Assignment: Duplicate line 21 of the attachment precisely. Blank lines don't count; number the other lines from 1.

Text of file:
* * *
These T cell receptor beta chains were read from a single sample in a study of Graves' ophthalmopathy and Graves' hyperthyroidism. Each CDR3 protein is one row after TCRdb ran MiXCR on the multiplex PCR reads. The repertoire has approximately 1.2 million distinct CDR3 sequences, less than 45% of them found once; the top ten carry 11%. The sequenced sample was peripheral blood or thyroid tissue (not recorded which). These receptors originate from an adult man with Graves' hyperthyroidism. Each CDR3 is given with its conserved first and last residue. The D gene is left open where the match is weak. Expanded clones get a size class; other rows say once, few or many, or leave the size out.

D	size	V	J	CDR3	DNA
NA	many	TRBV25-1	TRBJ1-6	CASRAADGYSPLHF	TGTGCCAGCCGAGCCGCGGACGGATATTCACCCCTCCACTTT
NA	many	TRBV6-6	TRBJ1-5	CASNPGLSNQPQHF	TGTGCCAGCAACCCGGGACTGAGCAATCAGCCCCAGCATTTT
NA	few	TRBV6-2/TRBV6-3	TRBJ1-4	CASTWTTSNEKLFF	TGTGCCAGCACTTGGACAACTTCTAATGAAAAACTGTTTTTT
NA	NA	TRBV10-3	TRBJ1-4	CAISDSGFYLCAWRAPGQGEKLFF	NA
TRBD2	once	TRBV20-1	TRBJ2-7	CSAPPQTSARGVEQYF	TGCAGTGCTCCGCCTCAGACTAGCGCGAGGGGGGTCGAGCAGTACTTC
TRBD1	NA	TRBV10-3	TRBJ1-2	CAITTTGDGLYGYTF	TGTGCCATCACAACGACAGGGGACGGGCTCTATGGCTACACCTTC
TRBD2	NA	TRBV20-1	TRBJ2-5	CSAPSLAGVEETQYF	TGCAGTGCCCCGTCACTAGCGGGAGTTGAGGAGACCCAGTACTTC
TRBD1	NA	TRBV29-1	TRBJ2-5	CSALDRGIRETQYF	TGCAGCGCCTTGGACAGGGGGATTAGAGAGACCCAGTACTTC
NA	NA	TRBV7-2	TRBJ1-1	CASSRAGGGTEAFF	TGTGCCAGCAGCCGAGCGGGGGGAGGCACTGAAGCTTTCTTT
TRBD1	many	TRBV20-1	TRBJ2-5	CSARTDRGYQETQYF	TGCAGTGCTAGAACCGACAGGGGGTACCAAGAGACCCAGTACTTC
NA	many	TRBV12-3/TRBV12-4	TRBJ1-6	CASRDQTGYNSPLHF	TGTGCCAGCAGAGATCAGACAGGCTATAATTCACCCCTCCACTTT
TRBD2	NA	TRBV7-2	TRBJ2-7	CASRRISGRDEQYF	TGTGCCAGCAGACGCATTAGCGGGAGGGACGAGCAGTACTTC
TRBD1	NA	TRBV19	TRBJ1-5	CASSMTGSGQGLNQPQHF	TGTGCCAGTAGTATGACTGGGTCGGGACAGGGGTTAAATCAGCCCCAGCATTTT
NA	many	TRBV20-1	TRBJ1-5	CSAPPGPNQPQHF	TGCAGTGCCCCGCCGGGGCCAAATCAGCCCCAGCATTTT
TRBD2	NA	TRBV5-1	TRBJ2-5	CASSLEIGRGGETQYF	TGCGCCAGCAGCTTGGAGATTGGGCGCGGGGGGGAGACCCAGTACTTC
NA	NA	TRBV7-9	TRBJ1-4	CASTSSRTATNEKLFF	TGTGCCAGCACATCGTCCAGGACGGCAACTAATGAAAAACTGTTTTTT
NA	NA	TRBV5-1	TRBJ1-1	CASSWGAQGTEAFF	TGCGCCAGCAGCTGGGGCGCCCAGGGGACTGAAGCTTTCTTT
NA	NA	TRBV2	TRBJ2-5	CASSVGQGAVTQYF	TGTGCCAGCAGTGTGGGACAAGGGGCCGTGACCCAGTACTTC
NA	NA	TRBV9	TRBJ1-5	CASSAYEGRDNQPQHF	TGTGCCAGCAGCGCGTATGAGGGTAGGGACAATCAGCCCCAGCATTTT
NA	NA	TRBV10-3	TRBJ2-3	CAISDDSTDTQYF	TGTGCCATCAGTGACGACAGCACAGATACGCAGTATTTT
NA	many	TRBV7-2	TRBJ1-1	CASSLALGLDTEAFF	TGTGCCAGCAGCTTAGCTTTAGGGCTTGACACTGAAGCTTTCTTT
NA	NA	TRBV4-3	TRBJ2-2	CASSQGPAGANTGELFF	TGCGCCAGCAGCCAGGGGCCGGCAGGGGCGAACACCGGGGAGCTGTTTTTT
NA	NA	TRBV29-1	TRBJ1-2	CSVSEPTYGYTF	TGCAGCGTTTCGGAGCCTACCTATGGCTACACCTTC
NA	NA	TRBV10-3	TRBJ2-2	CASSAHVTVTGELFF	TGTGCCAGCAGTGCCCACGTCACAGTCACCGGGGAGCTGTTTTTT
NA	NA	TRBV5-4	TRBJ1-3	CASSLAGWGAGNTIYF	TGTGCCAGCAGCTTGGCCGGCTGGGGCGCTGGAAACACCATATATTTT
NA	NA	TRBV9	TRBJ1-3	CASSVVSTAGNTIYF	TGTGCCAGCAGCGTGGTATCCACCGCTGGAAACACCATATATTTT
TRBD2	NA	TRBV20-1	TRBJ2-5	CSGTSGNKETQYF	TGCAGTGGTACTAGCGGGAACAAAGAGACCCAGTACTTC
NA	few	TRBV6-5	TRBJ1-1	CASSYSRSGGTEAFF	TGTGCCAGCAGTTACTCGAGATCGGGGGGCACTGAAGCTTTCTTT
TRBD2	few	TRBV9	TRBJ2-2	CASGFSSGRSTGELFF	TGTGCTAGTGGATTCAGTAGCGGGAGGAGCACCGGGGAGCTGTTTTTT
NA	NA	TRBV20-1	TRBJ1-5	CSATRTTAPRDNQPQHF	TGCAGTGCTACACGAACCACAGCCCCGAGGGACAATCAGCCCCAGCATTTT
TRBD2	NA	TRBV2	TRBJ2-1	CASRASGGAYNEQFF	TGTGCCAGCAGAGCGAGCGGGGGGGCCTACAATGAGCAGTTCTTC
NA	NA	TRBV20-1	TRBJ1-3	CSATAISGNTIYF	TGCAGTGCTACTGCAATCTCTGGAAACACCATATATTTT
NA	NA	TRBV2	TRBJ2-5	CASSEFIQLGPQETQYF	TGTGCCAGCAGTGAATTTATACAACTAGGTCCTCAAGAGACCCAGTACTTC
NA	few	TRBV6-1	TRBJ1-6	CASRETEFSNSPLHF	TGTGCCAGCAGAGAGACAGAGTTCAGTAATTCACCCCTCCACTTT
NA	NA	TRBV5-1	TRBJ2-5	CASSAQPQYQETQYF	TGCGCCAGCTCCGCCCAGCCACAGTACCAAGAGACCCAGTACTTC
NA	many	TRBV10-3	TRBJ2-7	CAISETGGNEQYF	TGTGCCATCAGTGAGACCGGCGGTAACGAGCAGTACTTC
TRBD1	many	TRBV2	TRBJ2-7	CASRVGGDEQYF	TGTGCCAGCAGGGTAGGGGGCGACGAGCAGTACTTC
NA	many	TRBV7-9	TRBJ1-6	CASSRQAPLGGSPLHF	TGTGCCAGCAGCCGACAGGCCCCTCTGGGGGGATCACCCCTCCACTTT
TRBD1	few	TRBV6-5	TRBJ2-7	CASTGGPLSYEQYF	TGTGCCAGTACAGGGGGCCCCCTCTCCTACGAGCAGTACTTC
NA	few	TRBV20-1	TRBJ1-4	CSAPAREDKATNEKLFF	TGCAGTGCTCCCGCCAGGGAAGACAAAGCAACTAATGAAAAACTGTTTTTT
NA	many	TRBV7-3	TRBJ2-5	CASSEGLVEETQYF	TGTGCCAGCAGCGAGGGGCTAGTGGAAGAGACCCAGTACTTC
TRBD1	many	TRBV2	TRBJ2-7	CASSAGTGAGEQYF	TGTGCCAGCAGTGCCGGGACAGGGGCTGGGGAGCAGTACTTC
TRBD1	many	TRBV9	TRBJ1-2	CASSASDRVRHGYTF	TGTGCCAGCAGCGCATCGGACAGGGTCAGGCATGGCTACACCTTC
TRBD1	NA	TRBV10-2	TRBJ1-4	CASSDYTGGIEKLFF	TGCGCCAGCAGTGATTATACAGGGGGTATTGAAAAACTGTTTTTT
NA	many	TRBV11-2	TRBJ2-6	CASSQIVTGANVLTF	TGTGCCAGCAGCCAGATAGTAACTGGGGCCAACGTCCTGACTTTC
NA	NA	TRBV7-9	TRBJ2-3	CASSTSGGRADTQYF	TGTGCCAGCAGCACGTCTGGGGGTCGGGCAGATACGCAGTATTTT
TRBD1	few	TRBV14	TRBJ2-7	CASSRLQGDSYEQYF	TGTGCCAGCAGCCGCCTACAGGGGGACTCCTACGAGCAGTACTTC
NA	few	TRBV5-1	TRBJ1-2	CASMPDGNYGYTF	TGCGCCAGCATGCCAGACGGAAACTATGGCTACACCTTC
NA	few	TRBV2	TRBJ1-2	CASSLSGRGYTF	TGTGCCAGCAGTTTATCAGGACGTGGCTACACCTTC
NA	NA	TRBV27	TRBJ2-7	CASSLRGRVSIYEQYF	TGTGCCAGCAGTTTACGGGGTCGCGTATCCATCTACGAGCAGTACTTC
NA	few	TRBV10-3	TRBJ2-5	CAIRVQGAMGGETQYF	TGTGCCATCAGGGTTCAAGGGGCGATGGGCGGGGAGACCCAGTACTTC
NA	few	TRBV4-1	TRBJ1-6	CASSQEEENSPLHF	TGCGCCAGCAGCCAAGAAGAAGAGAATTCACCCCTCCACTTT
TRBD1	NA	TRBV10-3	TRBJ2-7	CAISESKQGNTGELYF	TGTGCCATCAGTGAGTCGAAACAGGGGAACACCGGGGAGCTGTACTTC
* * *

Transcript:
NA	NA	TRBV9	TRBJ1-5	CASSAYEGRDNQPQHF	TGTGCCAGCAGCGCGTATGAGGGTAGGGACAATCAGCCCCAGCATTTT